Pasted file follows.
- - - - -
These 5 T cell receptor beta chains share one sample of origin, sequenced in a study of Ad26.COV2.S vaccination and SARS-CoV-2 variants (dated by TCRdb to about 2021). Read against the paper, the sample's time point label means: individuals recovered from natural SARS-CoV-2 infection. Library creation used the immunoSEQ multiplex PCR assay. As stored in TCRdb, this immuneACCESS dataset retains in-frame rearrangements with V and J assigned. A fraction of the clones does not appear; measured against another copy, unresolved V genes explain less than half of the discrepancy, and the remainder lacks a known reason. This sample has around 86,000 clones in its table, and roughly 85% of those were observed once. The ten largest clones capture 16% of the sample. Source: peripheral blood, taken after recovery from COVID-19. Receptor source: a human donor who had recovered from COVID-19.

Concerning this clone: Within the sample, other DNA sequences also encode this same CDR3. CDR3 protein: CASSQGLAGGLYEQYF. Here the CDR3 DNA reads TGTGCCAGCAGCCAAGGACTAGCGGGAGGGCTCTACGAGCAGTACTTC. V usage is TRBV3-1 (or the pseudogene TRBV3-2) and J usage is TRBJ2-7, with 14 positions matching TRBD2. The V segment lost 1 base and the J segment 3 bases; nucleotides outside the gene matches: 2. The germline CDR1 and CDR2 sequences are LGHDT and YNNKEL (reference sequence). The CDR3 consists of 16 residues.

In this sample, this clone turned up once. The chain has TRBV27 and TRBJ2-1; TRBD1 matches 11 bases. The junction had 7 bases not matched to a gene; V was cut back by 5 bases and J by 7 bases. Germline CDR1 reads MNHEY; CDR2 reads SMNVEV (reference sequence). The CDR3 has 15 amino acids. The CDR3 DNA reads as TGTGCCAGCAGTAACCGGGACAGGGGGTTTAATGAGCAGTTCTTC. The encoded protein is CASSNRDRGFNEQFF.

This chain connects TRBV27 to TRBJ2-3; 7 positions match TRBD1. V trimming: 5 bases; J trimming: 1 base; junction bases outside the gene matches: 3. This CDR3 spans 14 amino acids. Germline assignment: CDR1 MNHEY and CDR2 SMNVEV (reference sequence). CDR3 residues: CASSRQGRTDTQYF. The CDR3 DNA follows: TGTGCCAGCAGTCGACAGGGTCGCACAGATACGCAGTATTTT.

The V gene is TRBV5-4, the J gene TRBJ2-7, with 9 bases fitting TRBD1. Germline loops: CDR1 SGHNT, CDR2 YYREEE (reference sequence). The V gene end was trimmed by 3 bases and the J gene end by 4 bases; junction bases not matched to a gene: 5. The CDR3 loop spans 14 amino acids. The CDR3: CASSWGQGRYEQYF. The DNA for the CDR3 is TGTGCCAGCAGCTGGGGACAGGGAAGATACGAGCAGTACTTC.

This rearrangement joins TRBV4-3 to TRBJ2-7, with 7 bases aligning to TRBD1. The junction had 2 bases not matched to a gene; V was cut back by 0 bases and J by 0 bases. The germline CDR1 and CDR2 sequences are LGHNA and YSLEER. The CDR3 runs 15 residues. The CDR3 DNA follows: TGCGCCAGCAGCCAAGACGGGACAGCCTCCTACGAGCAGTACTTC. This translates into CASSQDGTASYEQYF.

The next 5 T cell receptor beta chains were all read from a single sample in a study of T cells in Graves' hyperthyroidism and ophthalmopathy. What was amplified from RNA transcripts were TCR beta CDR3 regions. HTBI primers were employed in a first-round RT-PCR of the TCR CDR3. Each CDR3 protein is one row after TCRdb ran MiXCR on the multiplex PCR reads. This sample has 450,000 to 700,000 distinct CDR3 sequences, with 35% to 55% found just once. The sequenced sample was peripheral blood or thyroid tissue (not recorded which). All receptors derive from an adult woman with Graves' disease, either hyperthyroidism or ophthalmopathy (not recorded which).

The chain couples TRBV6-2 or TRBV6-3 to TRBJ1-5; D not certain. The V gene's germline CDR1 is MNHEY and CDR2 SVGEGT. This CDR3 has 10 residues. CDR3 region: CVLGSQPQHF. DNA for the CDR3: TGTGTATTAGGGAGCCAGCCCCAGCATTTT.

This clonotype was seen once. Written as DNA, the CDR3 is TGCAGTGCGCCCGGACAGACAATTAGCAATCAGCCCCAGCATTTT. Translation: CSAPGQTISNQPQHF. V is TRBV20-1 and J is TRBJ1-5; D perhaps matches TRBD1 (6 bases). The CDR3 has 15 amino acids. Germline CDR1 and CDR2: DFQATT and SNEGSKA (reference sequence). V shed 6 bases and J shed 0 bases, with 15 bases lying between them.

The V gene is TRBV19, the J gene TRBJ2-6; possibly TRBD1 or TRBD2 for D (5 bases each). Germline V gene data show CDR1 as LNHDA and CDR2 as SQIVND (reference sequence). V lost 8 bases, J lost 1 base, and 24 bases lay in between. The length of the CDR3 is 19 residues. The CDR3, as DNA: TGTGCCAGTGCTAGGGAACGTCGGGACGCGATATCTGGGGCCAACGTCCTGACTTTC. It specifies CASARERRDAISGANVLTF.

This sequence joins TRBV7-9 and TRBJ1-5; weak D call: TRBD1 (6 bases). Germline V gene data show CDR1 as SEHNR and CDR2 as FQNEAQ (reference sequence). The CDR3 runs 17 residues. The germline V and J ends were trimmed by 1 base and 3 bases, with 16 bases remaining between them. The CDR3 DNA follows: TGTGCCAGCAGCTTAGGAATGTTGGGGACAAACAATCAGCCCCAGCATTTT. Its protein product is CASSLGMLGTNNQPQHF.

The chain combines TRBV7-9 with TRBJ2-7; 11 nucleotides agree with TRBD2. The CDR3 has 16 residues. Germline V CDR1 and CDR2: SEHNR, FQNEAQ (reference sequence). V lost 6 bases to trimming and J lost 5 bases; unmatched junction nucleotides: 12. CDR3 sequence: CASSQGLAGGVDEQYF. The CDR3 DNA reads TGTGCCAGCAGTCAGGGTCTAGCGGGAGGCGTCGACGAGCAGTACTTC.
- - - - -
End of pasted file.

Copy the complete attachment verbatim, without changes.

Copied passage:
These 5 T cell receptor beta chains share one sample of origin, sequenced in a study of Ad26.COV2.S vaccination and SARS-CoV-2 variants (dated by TCRdb to about 2021). Read against the paper, the sample's time point label means: individuals recovered from natural SARS-CoV-2 infection. Library creation used the immunoSEQ multiplex PCR assay. As stored in TCRdb, this immuneACCESS dataset retains in-frame rearrangements with V and J assigned. A fraction of the clones does not appear; measured against another copy, unresolved V genes explain less than half of the discrepancy, and the remainder lacks a known reason. This sample has around 86,000 clones in its table, and roughly 85% of those were observed once. The ten largest clones capture 16% of the sample. Source: peripheral blood, taken after recovery from COVID-19. Receptor source: a human donor who had recovered from COVID-19.

Concerning this clone: Within the sample, other DNA sequences also encode this same CDR3. CDR3 protein: CASSQGLAGGLYEQYF. Here the CDR3 DNA reads TGTGCCAGCAGCCAAGGACTAGCGGGAGGGCTCTACGAGCAGTACTTC. V usage is TRBV3-1 (or the pseudogene TRBV3-2) and J usage is TRBJ2-7, with 14 positions matching TRBD2. The V segment lost 1 base and the J segment 3 bases; nucleotides outside the gene matches: 2. The germline CDR1 and CDR2 sequences are LGHDT and YNNKEL (reference sequence). The CDR3 consists of 16 residues.

In this sample, this clone turned up once. The chain has TRBV27 and TRBJ2-1; TRBD1 matches 11 bases. The junction had 7 bases not matched to a gene; V was cut back by 5 bases and J by 7 bases. Germline CDR1 reads MNHEY; CDR2 reads SMNVEV (reference sequence). The CDR3 has 15 amino acids. The CDR3 DNA reads as TGTGCCAGCAGTAACCGGGACAGGGGGTTTAATGAGCAGTTCTTC. The encoded protein is CASSNRDRGFNEQFF.

This chain connects TRBV27 to TRBJ2-3; 7 positions match TRBD1. V trimming: 5 bases; J trimming: 1 base; junction bases outside the gene matches: 3. This CDR3 spans 14 amino acids. Germline assignment: CDR1 MNHEY and CDR2 SMNVEV (reference sequence). CDR3 residues: CASSRQGRTDTQYF. The CDR3 DNA follows: TGTGCCAGCAGTCGACAGGGTCGCACAGATACGCAGTATTTT.

The V gene is TRBV5-4, the J gene TRBJ2-7, with 9 bases fitting TRBD1. Germline loops: CDR1 SGHNT, CDR2 YYREEE (reference sequence). The V gene end was trimmed by 3 bases and the J gene end by 4 bases; junction bases not matched to a gene: 5. The CDR3 loop spans 14 amino acids. The CDR3: CASSWGQGRYEQYF. The DNA for the CDR3 is TGTGCCAGCAGCTGGGGACAGGGAAGATACGAGCAGTACTTC.

This rearrangement joins TRBV4-3 to TRBJ2-7, with 7 bases aligning to TRBD1. The junction had 2 bases not matched to a gene; V was cut back by 0 bases and J by 0 bases. The germline CDR1 and CDR2 sequences are LGHNA and YSLEER. The CDR3 runs 15 residues. The CDR3 DNA follows: TGCGCCAGCAGCCAAGACGGGACAGCCTCCTACGAGCAGTACTTC. This translates into CASSQDGTASYEQYF.

The next 5 T cell receptor beta chains were all read from a single sample in a study of T cells in Graves' hyperthyroidism and ophthalmopathy. What was amplified from RNA transcripts were TCR beta CDR3 regions. HTBI primers were employed in a first-round RT-PCR of the TCR CDR3. Each CDR3 protein is one row after TCRdb ran MiXCR on the multiplex PCR reads. This sample has 450,000 to 700,000 distinct CDR3 sequences, with 35% to 55% found just once. The sequenced sample was peripheral blood or thyroid tissue (not recorded which). All receptors derive from an adult woman with Graves' disease, either hyperthyroidism or ophthalmopathy (not recorded which).

The chain couples TRBV6-2 or TRBV6-3 to TRBJ1-5; D not certain. The V gene's germline CDR1 is MNHEY and CDR2 SVGEGT. This CDR3 has 10 residues. CDR3 region: CVLGSQPQHF. DNA for the CDR3: TGTGTATTAGGGAGCCAGCCCCAGCATTTT.

This clonotype was seen once. Written as DNA, the CDR3 is TGCAGTGCGCCCGGACAGACAATTAGCAATCAGCCCCAGCATTTT. Translation: CSAPGQTISNQPQHF. V is TRBV20-1 and J is TRBJ1-5; D perhaps matches TRBD1 (6 bases). The CDR3 has 15 amino acids. Germline CDR1 and CDR2: DFQATT and SNEGSKA (reference sequence). V shed 6 bases and J shed 0 bases, with 15 bases lying between them.

The V gene is TRBV19, the J gene TRBJ2-6; possibly TRBD1 or TRBD2 for D (5 bases each). Germline V gene data show CDR1 as LNHDA and CDR2 as SQIVND (reference sequence). V lost 8 bases, J lost 1 base, and 24 bases lay in between. The length of the CDR3 is 19 residues. The CDR3, as DNA: TGTGCCAGTGCTAGGGAACGTCGGGACGCGATATCTGGGGCCAACGTCCTGACTTTC. It specifies CASARERRDAISGANVLTF.

This sequence joins TRBV7-9 and TRBJ1-5; weak D call: TRBD1 (6 bases). Germline V gene data show CDR1 as SEHNR and CDR2 as FQNEAQ (reference sequence). The CDR3 runs 17 residues. The germline V and J ends were trimmed by 1 base and 3 bases, with 16 bases remaining between them. The CDR3 DNA follows: TGTGCCAGCAGCTTAGGAATGTTGGGGACAAACAATCAGCCCCAGCATTTT. Its protein product is CASSLGMLGTNNQPQHF.

The chain combines TRBV7-9 with TRBJ2-7; 11 nucleotides agree with TRBD2. The CDR3 has 16 residues. Germline V CDR1 and CDR2: SEHNR, FQNEAQ (reference sequence). V lost 6 bases to trimming and J lost 5 bases; unmatched junction nucleotides: 12. CDR3 sequence: CASSQGLAGGVDEQYF. The CDR3 DNA reads TGTGCCAGCAGTCAGGGTCTAGCGGGAGGCGTCGACGAGCAGTACTTC.